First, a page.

Saving computing power
For the last few years, the Orlando, Fla., Technology Management Division has been leading a citywide effort to clean out 3,000 outdated, inefficient computers and monitors and replace them with the most current models. The city’s new equipment choices have depended largely on the energy efficiency of the hardware.
The technology refresh project is a component of Mayor Buddy Dyer’s Green Works Orlando initiative, which aims to protect natural resources and encourage environmentally friendly lifestyles and business practices. “When we invest in more energy-efficient computers and electronic devices, we save money and help our employees do their jobs more efficiently,” Dyer says.
Orlando contracted with Vernon Hills, Ill.-based CDW Government (CDW-G) to help craft a plan to upgrade the city’s nearly decade-old technology and meet its environmental protection goals. IT staff selected a variety of low-energy, high-performance monitors and laptops, power-efficient LCD screens, and small computers that help reduce power and cooling costs. “Given the citywide focus on lessening our impact on the environment, it was very important to us that we replace our old hardware with technology that would support the goals of Green Works Orlando,” says Conrad Cross, chief information officer. “We found that the best way to jumpstart the push for a greener way of doing business was to start from the ground up, replacing our aging desktops and laptops.”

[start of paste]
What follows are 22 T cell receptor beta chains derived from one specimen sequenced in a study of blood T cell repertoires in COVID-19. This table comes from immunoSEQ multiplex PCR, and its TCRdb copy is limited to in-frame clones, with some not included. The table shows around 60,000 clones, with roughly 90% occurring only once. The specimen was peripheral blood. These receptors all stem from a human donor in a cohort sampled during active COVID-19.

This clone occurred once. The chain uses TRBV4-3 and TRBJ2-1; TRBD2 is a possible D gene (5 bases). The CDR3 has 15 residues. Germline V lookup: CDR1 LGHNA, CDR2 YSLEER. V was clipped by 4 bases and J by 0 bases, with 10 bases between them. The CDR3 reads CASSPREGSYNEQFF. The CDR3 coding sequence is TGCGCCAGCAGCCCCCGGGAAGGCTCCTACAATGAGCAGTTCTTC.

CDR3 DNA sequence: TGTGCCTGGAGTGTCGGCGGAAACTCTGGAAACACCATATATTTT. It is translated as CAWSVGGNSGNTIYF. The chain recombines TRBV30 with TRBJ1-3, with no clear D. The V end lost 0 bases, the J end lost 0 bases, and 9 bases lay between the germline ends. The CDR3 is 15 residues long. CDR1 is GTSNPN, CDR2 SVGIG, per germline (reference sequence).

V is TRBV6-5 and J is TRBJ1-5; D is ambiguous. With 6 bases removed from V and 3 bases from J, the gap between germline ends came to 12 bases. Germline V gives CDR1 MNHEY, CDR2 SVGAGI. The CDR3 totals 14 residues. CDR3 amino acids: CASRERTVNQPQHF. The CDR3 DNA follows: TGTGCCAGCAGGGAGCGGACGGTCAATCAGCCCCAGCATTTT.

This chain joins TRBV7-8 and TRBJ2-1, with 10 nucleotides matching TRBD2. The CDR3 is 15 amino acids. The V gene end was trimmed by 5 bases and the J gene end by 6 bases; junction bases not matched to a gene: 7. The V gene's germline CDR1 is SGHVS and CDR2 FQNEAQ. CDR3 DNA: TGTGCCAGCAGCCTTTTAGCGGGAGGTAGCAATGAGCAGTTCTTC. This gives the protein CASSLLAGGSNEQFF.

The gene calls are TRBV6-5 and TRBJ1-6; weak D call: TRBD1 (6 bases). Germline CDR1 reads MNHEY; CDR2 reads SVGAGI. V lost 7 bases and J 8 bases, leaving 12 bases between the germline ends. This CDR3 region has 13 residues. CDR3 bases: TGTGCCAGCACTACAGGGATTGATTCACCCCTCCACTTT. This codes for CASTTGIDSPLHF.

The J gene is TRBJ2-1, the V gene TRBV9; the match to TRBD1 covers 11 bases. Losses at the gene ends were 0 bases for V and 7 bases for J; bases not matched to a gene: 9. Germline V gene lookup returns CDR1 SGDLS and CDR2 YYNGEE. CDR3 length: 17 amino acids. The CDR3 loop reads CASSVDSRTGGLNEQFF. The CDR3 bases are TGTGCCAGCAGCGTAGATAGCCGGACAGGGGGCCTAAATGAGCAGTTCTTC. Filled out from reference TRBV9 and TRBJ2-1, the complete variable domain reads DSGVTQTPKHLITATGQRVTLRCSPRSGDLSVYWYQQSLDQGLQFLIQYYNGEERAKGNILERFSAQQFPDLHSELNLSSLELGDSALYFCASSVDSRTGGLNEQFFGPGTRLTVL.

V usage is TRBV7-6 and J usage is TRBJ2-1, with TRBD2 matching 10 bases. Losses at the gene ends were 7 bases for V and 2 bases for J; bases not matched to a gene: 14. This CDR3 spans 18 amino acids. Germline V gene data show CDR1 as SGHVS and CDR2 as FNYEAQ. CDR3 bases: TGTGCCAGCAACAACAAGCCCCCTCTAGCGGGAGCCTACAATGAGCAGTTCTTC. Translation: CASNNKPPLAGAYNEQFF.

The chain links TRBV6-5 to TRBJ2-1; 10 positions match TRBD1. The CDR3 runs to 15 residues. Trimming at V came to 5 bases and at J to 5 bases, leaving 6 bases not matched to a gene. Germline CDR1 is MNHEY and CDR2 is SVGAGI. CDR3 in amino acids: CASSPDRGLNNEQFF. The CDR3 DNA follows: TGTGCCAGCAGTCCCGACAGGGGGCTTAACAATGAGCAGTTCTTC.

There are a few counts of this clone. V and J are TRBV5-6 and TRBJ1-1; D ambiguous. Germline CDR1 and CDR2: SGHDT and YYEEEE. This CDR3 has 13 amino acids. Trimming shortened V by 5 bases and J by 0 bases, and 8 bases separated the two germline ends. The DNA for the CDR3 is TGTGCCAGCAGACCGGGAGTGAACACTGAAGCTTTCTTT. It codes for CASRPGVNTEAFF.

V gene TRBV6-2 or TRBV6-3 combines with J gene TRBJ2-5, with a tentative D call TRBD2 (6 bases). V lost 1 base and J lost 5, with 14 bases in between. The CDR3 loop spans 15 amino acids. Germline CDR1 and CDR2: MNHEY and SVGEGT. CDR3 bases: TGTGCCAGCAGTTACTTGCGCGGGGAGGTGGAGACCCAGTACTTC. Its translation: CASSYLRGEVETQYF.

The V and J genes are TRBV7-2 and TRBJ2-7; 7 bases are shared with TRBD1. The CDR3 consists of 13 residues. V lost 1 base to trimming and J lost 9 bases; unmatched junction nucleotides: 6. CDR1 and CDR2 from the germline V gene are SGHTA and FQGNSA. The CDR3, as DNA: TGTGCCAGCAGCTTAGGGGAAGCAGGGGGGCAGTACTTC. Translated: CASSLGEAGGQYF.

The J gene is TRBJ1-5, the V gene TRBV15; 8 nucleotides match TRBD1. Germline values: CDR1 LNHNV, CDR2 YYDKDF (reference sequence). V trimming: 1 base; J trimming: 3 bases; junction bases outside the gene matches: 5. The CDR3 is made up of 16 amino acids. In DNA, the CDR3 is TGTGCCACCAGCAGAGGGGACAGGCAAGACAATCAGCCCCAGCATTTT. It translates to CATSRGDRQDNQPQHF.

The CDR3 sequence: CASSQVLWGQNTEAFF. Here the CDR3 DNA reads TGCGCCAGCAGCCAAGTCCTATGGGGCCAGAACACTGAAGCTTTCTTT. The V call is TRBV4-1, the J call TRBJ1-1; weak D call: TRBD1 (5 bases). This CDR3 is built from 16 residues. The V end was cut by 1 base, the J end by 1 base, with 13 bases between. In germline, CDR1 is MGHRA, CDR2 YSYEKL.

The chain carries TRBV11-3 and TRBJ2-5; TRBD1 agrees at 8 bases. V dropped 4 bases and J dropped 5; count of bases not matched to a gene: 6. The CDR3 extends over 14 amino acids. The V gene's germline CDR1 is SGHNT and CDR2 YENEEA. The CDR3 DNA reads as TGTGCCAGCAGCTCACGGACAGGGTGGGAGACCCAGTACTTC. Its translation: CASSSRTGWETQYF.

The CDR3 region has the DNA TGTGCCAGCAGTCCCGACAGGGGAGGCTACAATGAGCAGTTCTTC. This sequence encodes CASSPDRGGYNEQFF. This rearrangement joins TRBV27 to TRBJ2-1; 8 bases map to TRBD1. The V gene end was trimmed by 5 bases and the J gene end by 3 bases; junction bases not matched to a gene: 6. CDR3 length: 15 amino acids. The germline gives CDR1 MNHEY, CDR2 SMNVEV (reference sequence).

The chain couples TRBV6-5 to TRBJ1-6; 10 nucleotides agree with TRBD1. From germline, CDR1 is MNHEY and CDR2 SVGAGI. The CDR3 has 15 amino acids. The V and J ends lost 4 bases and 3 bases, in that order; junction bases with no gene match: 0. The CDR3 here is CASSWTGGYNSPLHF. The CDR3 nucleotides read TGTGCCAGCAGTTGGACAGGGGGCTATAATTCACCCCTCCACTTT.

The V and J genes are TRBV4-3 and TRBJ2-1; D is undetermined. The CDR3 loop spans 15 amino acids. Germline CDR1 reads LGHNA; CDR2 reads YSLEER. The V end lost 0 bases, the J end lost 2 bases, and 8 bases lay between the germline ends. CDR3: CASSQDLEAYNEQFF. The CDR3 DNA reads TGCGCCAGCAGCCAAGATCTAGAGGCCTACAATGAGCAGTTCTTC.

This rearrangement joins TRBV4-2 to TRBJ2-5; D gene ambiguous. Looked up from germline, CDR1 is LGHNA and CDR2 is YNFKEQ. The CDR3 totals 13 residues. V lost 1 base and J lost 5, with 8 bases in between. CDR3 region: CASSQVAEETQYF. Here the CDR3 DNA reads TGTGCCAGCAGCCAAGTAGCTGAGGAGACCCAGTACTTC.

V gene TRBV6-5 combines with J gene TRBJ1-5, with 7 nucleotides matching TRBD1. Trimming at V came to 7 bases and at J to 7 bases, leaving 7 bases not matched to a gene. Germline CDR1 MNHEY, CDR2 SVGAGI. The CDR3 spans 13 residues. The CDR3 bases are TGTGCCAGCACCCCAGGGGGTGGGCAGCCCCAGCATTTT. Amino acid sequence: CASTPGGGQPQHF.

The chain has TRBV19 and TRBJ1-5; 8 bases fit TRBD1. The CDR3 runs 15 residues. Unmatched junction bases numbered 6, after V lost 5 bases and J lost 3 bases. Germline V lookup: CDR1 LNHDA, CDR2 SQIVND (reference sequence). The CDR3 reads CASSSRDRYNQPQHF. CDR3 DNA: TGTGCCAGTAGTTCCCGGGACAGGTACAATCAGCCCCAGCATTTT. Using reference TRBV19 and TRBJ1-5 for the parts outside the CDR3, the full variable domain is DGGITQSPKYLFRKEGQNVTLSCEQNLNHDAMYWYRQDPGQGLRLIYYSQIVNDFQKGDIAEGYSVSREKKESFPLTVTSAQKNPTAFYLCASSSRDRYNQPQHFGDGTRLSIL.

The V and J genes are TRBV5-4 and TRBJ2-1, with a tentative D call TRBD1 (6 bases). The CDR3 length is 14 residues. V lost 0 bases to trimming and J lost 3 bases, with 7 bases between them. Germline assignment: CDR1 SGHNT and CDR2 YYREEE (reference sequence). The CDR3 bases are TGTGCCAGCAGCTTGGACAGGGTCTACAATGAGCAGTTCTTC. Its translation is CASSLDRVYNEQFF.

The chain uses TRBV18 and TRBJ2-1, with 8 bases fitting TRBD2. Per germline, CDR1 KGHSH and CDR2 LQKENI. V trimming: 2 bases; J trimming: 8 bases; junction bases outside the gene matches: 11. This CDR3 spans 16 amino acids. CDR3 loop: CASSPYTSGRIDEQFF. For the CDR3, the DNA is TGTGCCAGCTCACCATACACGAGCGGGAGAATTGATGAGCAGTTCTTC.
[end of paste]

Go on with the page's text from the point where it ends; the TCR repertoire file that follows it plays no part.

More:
Although the purchase prices of the more energy-efficient choices are higher than traditional models, city leaders evaluated the long-term energy costs and determined they would save money over the life of the equipment. “One of the key components of this hardware refresh was education,” Cross says. “Although we spent more per unit on the front end of the implementation compared to non-energy efficient equipment, the mayor, city council and other decision makers understood that the savings from more energy-efficient computing operations will be far greater on the back end.”
The technology department is auditing the old computers to determine the wattage they required and establishing a baseline for the new machines’ power consumption so the benefits can be measured accurately. All of the new equipment will be installed by 2009.
Project: Citywide computer hardware replacement
Jurisdiction: Orlando, Fla.
Agency: Technology Management
Vendor: Vernon Hills, Ill.-based CDW Government
Cost: $3 million